LOS ANGELES (AP) — The 83 bottles of wine cited in a lawsuit this week as having dangerously high levels of arsenic came from 28 California wineries and were bottled under 31 different brand labels. Some of the labels included several different types of wine, such as merlot, chardonnay, burgundy and rose.

Those labels and the types of wine cited in the complaint:

— Acronym (GR8RW Red Blend).

— Almaden (Heritage White Zinfandel, Heritage Moscato, Heritage Chardonnay, Mountain Burgundy, Mountain Rhine, Mountain Chablis).

— Arrow Creek (Coastal Series Cabernet Sauvignon).

— Bandit (Pinot Grigio, Chardonnay, Cabernet Sauvignon).

— Bay Bridge (Chardonnay).

— Beringer (White Merlot, White Zinfandel, Red Moscato, Refreshingly Sweet Moscato).

— Charles Shaw (White Zinfandel).

— Colores Del Sol (Malbec).

— Glen Ellen by Concannon (Glen Ellen Reserve Pinot Grigio, Glen Ellen Reserve Merlot).

— Concannon (Selected Vineyards Pinot Noir).

— Cook’s (Spumante).

— Corbett Canyon (Pinot Grigio, Cabernet Sauvignon).

— Cupcake (Malbec).

— Fetzer (Moscato, Pinot Grigio).

— Fisheye (Pinot Grigio).

— Flipflop (Pinot Grigio, Moscato, Cabernet Sauvignon).

— Foxhorn (White Zinfandel).

— Franzia (Vintner Select White Grenache, Vintner Select White Zinfandel, Vintner Select White Merlot, Vintner Select Burgundy).

— Hawkstone (Cabernet Sauvignon).

— HRM Rex Goliath (Moscato).

— Korbel (Sweet Rose Sparkling Wine, Extra Dry Sparkling Wine).

— Menage A Trois (Pinot Grigo, Moscato, White Blend, Chardonnay, Rose, Cabernet Sauvignon, California Red Wine).

— Mogen David (Concord, Blackberry Wine).

— Oak Leaf (White Zinfandel).

— Pomelo (Sauvignon Blanc).

— R Collection By Raymond (Chardonnay).

— Richards Wild Irish Rose (Red Wine).

— Seaglass (Sauvignon Blanc).

— Simply Naked (Moscato).

— Smoking Loon (Viognier).

— Sutter Home (Sauvignon Blanc, Gerwurztraminer, Pink Moscato, Pinot Grigio, Moscato, Chenin Blanc, Sweet Red, Riesling, White Merlot, Merlot, White Zinfandel).

(© Copyright 2015 The Associated Press. All Rights Reserved. This material may not be published, broadcast, rewritten or redistributed.)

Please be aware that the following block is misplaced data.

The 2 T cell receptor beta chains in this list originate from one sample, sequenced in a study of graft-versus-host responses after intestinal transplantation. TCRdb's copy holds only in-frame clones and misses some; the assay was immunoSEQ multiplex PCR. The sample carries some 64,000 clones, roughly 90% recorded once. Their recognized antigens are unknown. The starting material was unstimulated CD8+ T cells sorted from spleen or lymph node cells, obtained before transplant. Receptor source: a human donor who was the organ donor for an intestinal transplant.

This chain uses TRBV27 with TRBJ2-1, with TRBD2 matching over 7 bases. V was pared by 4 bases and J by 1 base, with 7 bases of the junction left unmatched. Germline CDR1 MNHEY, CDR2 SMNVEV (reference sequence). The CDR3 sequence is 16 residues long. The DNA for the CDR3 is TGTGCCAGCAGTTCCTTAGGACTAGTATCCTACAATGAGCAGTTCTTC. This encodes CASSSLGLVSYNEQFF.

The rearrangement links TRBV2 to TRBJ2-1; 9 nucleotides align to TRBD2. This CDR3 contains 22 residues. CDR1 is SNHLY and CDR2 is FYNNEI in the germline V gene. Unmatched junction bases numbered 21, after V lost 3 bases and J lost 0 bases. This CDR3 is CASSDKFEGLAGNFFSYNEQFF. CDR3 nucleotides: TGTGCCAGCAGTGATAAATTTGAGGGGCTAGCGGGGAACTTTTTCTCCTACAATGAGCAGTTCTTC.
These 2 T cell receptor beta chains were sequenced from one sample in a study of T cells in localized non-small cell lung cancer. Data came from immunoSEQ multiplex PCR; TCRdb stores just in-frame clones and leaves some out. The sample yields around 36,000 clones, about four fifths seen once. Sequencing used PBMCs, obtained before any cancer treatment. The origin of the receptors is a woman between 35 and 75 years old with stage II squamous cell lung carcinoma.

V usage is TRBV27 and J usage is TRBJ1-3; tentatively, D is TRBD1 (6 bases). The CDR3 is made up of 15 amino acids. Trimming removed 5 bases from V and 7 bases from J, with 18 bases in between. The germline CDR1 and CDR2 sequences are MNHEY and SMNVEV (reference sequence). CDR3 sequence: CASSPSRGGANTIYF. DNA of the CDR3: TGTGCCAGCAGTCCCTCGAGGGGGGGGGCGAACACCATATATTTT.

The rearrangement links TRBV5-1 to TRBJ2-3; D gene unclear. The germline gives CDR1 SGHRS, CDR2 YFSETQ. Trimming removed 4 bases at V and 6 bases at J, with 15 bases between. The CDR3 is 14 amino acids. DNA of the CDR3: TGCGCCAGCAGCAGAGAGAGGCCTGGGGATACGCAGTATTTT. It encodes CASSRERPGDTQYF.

Comments (27)
  1. Gotta die from something….let it be wine!

  2. What’s the big deal? Does anyone actually drink this plonk?

  3. Then I am shocked I am not dead yet!

  4. Grace Ma'at says:

    This is crazy. So pretty much, stay away from California wines.

  5. Why was I able to buy a bottle on this list yesterday? Seems like they’d pull it from the shelf if it’s that big of an issue!


  7. Two of my favorite wines are on this list! I drank some last night!

  8. Wondering if this was financed by high-end wine companies. Were only cheap wines tested? Is it possible to get the complete list of wines that were tested?

  9. Read this article all the way to the end, and there you will see the copyright as 2015. What the heck,!!!

  10. Where is the arsenic coming from? water? barrels? grapes?

  11. Peter Shaw says:

    I believe it comes from the seeds. Stone fruit like peaches and plums have higher levels, that’s why they remove them before making wine. I don’t think that it’s a concern. Just someone looking to sue for a profit.

  12. What a poorly reported news story. Not a word as to how the arsenic is getting into the wine. Not a word about an attempt to contact any of the wineries for their comments on this.

  13. well I guess I’m dead, I drink or have drunk most of these.

  14. Ali Johnson says:

    Yikes. This redefines the term “rot gut”. I actually have a bottle of one of these in my fridge for my friends who are democrats.

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